If your business could encompass and live by one corporate behavior, which one would it be – Enthusiasm or Professionalism?
One can acknowledge that a business has the ability to embrace more than one corporate social and behavioral identity, but at the same time also appreciate that there must be a focus…so I ask you, if you had the choice between your staff being the ultimate professionals or have an enthusiasm and passion to succeed which one would you choose?
I recently had this conversation with a colleague of mine and you can deduce from the fact that I am writing this that we both had differing views.
We work in the business finance sector and my initial thoughts were that, especially when dealing with organisations and senior management, professionalism is first and foremost. When trying to communicate something complicated and fundamental to someones business its imperative to convey confidence in yourself and your company.
Having been brought from the graduate level up in banking I have see this approach being taken throughout my career. I was fortunate to be promoted to management at an early stage in my career but noticed that a few of my clients did double take me at initial meeting, wondering how someone so young could possibly have a grasp on their financial circumstances and requirements. I could extrapolate that this is the same in many industries and cultures and not limited to my own circumstances. As my experience grew, so did my confidence and I think that it came from a basic understanding, from my perspective, to ensure that I came across as a professional and capable individual…a mindset that the bank was keen to encourage and support.
There were a number of graduates taken in on or around the same time as me, however over recent years I have noticed that there is a lack of middle managers in the banking sector between the 30-40 age bracket. There is an abundance over 40 and a growing number at the very early stages of their career but a definitive gap in the middle tier. The economic circumstances witnessed since 2008 across the world have most definitely had a bearing on the situation but I wonder if it is also not to do with a misguided approach to talent management? Not taking a risk on people who don’t quite fit the status quo or mistakenly reducing the more entrepreneurial behaviors within us all in favour of other more commonly recognised management traits.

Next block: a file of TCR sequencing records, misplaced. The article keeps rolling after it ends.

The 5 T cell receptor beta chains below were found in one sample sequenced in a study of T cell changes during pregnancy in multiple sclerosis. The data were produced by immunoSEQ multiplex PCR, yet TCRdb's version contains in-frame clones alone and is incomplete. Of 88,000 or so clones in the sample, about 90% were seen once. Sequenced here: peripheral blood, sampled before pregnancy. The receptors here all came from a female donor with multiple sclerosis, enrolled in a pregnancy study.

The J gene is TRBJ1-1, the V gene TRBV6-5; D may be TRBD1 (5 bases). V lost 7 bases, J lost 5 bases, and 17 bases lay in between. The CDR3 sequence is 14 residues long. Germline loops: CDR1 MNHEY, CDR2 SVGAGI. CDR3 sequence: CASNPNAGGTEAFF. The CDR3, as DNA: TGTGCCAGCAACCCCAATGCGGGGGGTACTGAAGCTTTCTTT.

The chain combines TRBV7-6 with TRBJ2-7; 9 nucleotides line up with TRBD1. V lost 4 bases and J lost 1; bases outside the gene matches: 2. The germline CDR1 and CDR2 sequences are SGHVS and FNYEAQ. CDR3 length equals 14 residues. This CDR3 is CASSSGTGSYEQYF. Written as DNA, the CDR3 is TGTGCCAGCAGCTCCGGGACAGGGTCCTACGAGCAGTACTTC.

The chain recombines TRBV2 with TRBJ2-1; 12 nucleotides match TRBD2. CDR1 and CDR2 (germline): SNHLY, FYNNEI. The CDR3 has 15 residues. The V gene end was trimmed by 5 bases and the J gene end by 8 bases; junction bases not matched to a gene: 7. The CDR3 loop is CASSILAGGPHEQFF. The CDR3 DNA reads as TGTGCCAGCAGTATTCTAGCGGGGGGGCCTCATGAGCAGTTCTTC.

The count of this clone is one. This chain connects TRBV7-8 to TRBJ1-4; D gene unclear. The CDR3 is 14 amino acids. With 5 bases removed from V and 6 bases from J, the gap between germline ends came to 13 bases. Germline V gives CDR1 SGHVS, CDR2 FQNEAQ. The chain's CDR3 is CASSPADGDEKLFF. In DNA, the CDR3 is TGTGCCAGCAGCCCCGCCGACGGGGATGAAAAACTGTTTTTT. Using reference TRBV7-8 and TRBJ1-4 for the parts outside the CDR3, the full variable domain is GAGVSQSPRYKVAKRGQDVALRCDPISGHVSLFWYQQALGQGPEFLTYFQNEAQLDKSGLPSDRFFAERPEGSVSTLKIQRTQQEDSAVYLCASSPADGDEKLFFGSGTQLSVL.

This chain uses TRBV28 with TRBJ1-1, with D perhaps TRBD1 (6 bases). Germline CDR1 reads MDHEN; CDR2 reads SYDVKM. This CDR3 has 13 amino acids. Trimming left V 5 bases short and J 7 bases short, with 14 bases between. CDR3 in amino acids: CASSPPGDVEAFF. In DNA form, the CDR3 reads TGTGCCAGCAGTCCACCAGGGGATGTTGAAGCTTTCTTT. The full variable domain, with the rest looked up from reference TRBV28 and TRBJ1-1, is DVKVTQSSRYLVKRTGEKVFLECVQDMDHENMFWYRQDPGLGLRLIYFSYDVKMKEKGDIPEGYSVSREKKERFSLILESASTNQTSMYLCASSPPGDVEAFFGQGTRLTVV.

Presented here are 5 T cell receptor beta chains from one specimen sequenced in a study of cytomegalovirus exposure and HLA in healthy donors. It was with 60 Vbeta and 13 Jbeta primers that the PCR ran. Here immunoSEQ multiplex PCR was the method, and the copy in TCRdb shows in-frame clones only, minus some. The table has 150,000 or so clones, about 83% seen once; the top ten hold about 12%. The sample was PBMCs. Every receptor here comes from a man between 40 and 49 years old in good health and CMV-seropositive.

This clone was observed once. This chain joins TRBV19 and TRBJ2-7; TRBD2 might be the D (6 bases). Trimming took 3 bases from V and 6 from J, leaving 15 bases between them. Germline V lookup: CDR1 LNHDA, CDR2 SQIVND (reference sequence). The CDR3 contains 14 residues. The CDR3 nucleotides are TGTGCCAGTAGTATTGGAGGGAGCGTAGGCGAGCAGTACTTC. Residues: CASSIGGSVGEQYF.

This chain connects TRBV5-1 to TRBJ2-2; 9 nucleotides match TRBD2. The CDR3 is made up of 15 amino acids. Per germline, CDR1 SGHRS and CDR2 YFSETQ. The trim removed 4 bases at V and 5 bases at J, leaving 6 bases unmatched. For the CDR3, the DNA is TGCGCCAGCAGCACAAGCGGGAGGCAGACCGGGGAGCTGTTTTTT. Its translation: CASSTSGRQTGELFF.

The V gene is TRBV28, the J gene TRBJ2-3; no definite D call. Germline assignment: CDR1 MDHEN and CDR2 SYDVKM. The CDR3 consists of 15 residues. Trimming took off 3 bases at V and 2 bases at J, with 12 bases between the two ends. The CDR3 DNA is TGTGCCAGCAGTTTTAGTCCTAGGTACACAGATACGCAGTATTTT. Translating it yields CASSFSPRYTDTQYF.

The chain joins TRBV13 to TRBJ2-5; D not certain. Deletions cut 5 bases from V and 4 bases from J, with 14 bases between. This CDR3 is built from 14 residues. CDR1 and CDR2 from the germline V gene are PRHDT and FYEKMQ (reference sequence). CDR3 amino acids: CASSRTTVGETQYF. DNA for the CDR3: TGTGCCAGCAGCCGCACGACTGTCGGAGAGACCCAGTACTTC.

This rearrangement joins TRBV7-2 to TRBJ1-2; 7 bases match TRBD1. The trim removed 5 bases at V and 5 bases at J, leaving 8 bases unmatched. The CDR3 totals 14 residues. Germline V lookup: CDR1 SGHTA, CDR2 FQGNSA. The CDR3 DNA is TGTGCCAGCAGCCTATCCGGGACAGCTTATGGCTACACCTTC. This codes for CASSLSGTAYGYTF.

My colleague was very much from the enthusiasm and entrepreneurial camp. A business should look to encourage its younger talent to express themselves while taking “acceptable risk” (within reason and under supervision). Given the right opportunities, a talented individual would show all of the attributes that would demonstrate future success that they would perhaps not get working in a credit averse and consummate professional culture.
I believe that there is room for both sets of behaviors in business and both have their benefits. But I wonder if the later, enthusiasm and entrepreneurial, mindset has a better chance of longevity. Aside from the innovation and self-sufficient culture beginning to show prominance in today’s culture there are also other hints of what I am talking about taking place. I previously wrote about a concept from Kjell Nordstrom called “Phantom Firm of the Future”. In it he examines ‘What do companies need to look like to succeed in the future?’ To explain he described some key traits they must have;
- Need to be lean. If the structure of an organisation is too large, then it cannot adapt to changing circumstances. Look at how HP has divested in PC’s and is now focussing on 3-4 key core areas.
- It needs to be Tribal – share knowledge, share values, form teams, use collective resources. “Hire for attitude, train for skill”
- It needs to have an open network. Do you think that Apple could have come up with 500,000 apps for their devices in the space of just a few years? No, what they did was create an environment that allowed third parties to create apps for them and a space to offer them out to others!.
- It should be nodal, a series of departments that can communicate and interchange to suit the work required. He used the internet as a prime example, lots of nodes with vast amounts of information all interlinked so that others can tap into their skills/experiences/knowledge quickly and effectively. “Siemens does not know what Siemens knows.” Firms have too many silos that do not communicate.
- Need to be non-hierarchical. The business should be heterarchical. Companies are great at top to bottom or bottom to up communication and direction, but not so great at sharing across departments. Need to be more lateral.
- Everything is temporary. No permanent structures, everything is projects based and flexible.
In light of the above, I would certainly say that hiring and encouraging passionate, driven individuals will generate success a lot more than instilling a culture of professionalism in your business. Interesting, Kjell uses McKinsey & Co as an example of a company which is well on its way to being a firm of the future. I would add that Mckinsey certainly appears to have a remit in covering off both sides of the coin and will be hunting high and low for people who have both sets of traits but enthusiasm might just be the deciding factor over the coming years.
Which trait do you think is more common place/important in individuals and is it possible to promote both in people and your business?